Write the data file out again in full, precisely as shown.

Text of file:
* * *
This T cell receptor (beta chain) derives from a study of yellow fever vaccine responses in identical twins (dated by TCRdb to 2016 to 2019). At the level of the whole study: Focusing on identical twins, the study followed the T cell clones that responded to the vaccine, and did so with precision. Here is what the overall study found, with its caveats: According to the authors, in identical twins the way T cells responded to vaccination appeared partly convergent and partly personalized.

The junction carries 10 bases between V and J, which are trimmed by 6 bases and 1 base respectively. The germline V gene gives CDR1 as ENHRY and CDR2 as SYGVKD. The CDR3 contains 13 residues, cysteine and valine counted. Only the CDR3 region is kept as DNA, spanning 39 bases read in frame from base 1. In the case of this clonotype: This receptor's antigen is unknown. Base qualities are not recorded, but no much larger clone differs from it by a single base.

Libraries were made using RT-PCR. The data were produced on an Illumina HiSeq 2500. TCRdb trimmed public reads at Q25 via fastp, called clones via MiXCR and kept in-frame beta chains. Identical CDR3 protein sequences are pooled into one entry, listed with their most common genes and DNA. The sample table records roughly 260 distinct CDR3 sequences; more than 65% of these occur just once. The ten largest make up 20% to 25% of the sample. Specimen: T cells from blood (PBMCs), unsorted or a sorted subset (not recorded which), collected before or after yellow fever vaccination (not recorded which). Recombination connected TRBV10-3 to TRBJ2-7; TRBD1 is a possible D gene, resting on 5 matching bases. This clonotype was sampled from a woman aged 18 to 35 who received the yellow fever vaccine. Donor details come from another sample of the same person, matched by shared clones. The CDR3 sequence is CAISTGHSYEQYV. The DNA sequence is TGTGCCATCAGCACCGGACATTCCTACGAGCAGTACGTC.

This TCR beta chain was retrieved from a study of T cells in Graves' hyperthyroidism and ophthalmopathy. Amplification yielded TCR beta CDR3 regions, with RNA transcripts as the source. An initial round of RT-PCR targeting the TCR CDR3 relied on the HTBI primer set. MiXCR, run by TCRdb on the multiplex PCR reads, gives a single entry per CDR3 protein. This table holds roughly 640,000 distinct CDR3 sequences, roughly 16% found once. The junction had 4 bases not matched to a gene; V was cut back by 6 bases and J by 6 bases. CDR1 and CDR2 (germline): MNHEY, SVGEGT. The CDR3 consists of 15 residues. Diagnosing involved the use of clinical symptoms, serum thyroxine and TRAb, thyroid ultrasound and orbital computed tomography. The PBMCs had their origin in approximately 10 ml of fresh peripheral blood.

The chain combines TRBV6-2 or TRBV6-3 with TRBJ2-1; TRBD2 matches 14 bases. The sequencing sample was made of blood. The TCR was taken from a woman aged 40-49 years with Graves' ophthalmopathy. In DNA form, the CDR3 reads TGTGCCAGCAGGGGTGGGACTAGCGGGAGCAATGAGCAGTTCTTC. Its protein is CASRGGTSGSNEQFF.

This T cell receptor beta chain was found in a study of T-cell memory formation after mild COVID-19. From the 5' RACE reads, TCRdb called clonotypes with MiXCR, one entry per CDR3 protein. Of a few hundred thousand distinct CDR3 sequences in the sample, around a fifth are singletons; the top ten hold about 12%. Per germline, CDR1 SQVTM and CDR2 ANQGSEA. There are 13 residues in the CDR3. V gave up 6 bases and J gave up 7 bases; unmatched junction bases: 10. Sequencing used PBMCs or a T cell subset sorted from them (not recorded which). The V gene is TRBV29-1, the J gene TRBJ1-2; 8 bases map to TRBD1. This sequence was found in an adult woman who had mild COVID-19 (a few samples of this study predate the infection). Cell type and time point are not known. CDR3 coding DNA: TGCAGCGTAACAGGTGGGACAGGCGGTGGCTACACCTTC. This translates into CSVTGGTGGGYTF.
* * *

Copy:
This T cell receptor (beta chain) derives from a study of yellow fever vaccine responses in identical twins (dated by TCRdb to 2016 to 2019). At the level of the whole study: Focusing on identical twins, the study followed the T cell clones that responded to the vaccine, and did so with precision. Here is what the overall study found, with its caveats: According to the authors, in identical twins the way T cells responded to vaccination appeared partly convergent and partly personalized.

The junction carries 10 bases between V and J, which are trimmed by 6 bases and 1 base respectively. The germline V gene gives CDR1 as ENHRY and CDR2 as SYGVKD. The CDR3 contains 13 residues, cysteine and valine counted. Only the CDR3 region is kept as DNA, spanning 39 bases read in frame from base 1. In the case of this clonotype: This receptor's antigen is unknown. Base qualities are not recorded, but no much larger clone differs from it by a single base.

Libraries were made using RT-PCR. The data were produced on an Illumina HiSeq 2500. TCRdb trimmed public reads at Q25 via fastp, called clones via MiXCR and kept in-frame beta chains. Identical CDR3 protein sequences are pooled into one entry, listed with their most common genes and DNA. The sample table records roughly 260 distinct CDR3 sequences; more than 65% of these occur just once. The ten largest make up 20% to 25% of the sample. Specimen: T cells from blood (PBMCs), unsorted or a sorted subset (not recorded which), collected before or after yellow fever vaccination (not recorded which). Recombination connected TRBV10-3 to TRBJ2-7; TRBD1 is a possible D gene, resting on 5 matching bases. This clonotype was sampled from a woman aged 18 to 35 who received the yellow fever vaccine. Donor details come from another sample of the same person, matched by shared clones. The CDR3 sequence is CAISTGHSYEQYV. The DNA sequence is TGTGCCATCAGCACCGGACATTCCTACGAGCAGTACGTC.

This TCR beta chain was retrieved from a study of T cells in Graves' hyperthyroidism and ophthalmopathy. Amplification yielded TCR beta CDR3 regions, with RNA transcripts as the source. An initial round of RT-PCR targeting the TCR CDR3 relied on the HTBI primer set. MiXCR, run by TCRdb on the multiplex PCR reads, gives a single entry per CDR3 protein. This table holds roughly 640,000 distinct CDR3 sequences, roughly 16% found once. The junction had 4 bases not matched to a gene; V was cut back by 6 bases and J by 6 bases. CDR1 and CDR2 (germline): MNHEY, SVGEGT. The CDR3 consists of 15 residues. Diagnosing involved the use of clinical symptoms, serum thyroxine and TRAb, thyroid ultrasound and orbital computed tomography. The PBMCs had their origin in approximately 10 ml of fresh peripheral blood.

The chain combines TRBV6-2 or TRBV6-3 with TRBJ2-1; TRBD2 matches 14 bases. The sequencing sample was made of blood. The TCR was taken from a woman aged 40-49 years with Graves' ophthalmopathy. In DNA form, the CDR3 reads TGTGCCAGCAGGGGTGGGACTAGCGGGAGCAATGAGCAGTTCTTC. Its protein is CASRGGTSGSNEQFF.

This T cell receptor beta chain was found in a study of T-cell memory formation after mild COVID-19. From the 5' RACE reads, TCRdb called clonotypes with MiXCR, one entry per CDR3 protein. Of a few hundred thousand distinct CDR3 sequences in the sample, around a fifth are singletons; the top ten hold about 12%. Per germline, CDR1 SQVTM and CDR2 ANQGSEA. There are 13 residues in the CDR3. V gave up 6 bases and J gave up 7 bases; unmatched junction bases: 10. Sequencing used PBMCs or a T cell subset sorted from them (not recorded which). The V gene is TRBV29-1, the J gene TRBJ1-2; 8 bases map to TRBD1. This sequence was found in an adult woman who had mild COVID-19 (a few samples of this study predate the infection). Cell type and time point are not known. CDR3 coding DNA: TGCAGCGTAACAGGTGGGACAGGCGGTGGCTACACCTTC. This translates into CSVTGGTGGGYTF.